Tuesday, November 14, 2017

And Then They Came For Me

“AND THEN THEY CAME FOR ME” is a powerful exhibit about the internment of Japanese-American citizens living on the west coast of the United States during World War II.
We were fortunate to get to see it. On the second floor of the gallery, a documentary about the internment is shown each hour. There are also photographs and artifacts from the internment.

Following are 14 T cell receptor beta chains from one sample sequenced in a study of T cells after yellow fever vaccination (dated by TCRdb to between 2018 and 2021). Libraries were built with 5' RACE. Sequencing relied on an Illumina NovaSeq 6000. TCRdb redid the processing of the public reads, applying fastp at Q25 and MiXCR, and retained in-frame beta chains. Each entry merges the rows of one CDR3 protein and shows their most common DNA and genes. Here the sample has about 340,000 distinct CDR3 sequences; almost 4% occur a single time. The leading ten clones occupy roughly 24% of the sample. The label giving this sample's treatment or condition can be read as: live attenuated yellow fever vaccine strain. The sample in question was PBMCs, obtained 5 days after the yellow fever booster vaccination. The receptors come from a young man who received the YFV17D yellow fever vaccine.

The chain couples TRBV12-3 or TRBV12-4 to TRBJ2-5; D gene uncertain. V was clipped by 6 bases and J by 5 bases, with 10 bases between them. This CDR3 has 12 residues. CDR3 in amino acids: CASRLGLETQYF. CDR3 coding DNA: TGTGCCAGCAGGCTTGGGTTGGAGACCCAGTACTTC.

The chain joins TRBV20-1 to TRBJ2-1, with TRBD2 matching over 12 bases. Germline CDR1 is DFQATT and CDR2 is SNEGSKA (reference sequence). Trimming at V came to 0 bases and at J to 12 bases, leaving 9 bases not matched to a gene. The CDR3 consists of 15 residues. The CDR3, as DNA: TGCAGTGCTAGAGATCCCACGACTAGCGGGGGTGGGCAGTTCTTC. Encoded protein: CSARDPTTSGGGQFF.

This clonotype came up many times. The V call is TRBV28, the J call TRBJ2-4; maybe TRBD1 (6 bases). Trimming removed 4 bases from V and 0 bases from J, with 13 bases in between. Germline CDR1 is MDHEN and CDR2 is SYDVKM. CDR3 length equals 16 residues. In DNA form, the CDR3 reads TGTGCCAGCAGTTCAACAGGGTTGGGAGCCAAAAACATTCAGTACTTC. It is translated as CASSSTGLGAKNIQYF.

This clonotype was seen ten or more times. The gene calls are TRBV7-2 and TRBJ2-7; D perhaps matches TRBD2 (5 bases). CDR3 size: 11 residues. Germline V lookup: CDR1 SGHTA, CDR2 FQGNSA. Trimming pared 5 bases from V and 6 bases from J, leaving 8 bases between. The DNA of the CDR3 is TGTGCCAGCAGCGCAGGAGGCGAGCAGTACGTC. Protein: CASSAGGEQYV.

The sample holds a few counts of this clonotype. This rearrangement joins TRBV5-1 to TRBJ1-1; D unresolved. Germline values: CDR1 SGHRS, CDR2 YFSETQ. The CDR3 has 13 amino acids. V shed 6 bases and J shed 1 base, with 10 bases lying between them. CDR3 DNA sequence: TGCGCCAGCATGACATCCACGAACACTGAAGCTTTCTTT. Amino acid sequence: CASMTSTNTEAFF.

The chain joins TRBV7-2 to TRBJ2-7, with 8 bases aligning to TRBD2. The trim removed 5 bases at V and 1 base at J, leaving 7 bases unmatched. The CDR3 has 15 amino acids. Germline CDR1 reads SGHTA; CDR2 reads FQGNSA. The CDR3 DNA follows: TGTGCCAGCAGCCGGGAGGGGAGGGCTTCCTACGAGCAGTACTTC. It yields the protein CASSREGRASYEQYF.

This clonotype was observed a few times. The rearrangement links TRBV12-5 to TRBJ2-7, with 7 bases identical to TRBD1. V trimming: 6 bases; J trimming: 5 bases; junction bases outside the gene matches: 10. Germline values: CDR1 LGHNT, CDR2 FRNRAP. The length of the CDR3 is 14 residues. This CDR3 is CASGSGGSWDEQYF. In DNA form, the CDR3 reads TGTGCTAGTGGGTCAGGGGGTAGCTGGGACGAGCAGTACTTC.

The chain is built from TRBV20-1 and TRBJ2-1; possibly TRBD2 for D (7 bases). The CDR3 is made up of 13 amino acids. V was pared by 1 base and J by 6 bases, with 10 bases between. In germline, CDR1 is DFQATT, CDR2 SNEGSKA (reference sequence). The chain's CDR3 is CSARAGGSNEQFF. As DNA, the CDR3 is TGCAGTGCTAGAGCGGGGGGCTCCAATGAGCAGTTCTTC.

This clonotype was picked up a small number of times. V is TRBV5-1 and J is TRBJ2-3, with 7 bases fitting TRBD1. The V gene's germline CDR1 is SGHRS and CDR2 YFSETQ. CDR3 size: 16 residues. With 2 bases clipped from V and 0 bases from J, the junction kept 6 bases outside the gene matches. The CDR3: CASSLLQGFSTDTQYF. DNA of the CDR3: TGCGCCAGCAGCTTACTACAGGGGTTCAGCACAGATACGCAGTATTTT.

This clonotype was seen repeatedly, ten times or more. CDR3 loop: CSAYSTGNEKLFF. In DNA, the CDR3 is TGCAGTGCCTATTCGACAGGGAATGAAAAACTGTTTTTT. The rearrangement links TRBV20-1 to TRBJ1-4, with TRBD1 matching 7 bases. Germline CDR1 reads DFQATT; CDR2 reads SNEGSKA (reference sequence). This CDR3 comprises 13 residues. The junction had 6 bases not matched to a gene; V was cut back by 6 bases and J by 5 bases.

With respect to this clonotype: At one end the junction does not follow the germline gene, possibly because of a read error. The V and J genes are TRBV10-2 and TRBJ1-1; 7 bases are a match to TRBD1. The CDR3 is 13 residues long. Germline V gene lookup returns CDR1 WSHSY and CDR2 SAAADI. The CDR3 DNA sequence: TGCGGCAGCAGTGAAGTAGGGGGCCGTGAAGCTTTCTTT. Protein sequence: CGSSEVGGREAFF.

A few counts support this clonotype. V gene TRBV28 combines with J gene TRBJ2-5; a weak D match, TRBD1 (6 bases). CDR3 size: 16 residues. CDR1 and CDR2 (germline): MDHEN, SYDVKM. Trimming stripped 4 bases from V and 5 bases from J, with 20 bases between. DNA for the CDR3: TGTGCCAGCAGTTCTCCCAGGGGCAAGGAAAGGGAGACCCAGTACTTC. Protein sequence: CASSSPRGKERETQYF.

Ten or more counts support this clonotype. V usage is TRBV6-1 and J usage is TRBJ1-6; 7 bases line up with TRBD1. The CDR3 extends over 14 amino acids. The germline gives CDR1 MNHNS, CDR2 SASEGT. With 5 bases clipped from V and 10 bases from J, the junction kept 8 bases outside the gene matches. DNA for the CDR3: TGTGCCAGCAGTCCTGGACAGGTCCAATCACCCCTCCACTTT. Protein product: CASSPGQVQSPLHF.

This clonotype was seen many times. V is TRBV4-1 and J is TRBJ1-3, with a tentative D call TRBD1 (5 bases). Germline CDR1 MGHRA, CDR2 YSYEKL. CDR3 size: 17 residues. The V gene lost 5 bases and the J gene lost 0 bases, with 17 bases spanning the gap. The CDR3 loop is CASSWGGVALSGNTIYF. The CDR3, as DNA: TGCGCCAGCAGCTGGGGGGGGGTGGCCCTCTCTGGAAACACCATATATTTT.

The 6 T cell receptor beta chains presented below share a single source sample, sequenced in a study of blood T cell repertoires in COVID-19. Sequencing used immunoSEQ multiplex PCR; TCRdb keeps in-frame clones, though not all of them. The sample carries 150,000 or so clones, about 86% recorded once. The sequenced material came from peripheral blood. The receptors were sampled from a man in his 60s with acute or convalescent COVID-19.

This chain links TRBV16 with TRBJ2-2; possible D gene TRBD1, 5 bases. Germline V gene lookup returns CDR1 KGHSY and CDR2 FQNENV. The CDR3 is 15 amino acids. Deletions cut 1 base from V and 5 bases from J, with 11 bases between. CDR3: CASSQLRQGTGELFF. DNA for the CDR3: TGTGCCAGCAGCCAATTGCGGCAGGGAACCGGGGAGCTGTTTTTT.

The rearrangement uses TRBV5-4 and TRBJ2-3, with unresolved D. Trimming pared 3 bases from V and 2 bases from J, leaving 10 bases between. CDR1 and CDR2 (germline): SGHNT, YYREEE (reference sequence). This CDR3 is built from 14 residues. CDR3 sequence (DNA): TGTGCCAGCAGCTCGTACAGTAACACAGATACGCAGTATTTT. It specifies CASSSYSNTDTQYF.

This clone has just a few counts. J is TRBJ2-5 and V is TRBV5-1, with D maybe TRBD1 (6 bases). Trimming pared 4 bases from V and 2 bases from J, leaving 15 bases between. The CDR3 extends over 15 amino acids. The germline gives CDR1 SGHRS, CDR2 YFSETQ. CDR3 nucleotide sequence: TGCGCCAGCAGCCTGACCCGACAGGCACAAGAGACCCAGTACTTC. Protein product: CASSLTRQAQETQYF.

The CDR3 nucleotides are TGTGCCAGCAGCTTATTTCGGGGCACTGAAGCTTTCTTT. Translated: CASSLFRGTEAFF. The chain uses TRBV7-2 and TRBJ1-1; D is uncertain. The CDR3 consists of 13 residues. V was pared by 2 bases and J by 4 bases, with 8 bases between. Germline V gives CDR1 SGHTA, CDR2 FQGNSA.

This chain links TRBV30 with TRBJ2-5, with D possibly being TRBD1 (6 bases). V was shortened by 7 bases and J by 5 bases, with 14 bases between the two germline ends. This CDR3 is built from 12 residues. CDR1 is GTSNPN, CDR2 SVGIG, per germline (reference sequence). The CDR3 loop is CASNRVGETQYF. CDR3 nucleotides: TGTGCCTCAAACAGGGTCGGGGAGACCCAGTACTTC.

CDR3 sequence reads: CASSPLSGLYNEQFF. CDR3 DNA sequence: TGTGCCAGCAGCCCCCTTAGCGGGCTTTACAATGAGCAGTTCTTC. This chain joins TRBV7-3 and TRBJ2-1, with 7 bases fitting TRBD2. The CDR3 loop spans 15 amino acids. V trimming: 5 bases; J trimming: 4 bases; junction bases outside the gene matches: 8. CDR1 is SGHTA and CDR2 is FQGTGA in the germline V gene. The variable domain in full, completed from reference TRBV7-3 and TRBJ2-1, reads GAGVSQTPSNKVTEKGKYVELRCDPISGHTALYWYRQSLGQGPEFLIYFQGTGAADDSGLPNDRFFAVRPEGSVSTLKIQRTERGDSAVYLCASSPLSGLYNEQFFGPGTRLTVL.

While I knew that the internment took place, I didn’t know until seeing this film about some of the worst abuses. I didn’t know that the people being herded into these subhuman conditions were given a loyalty oath test. Those who didn’t pass it were put in maximum security prisons along with their young children, some of them babies. I didn’t know that the government forbid photography of the barbed wire fences censoring the news coverage that came out of the camps. Dorothea Lange and Ansel Adams were hired to take pictures. While they were given many restrictions, they managed to take some pictures that showed the humanity and the tragedy of this blot on American’s conscience. A Japanese man who was interned smuggled a banned camera into the internment camp. Many of these heretofore unseen photos are shown in the gallery.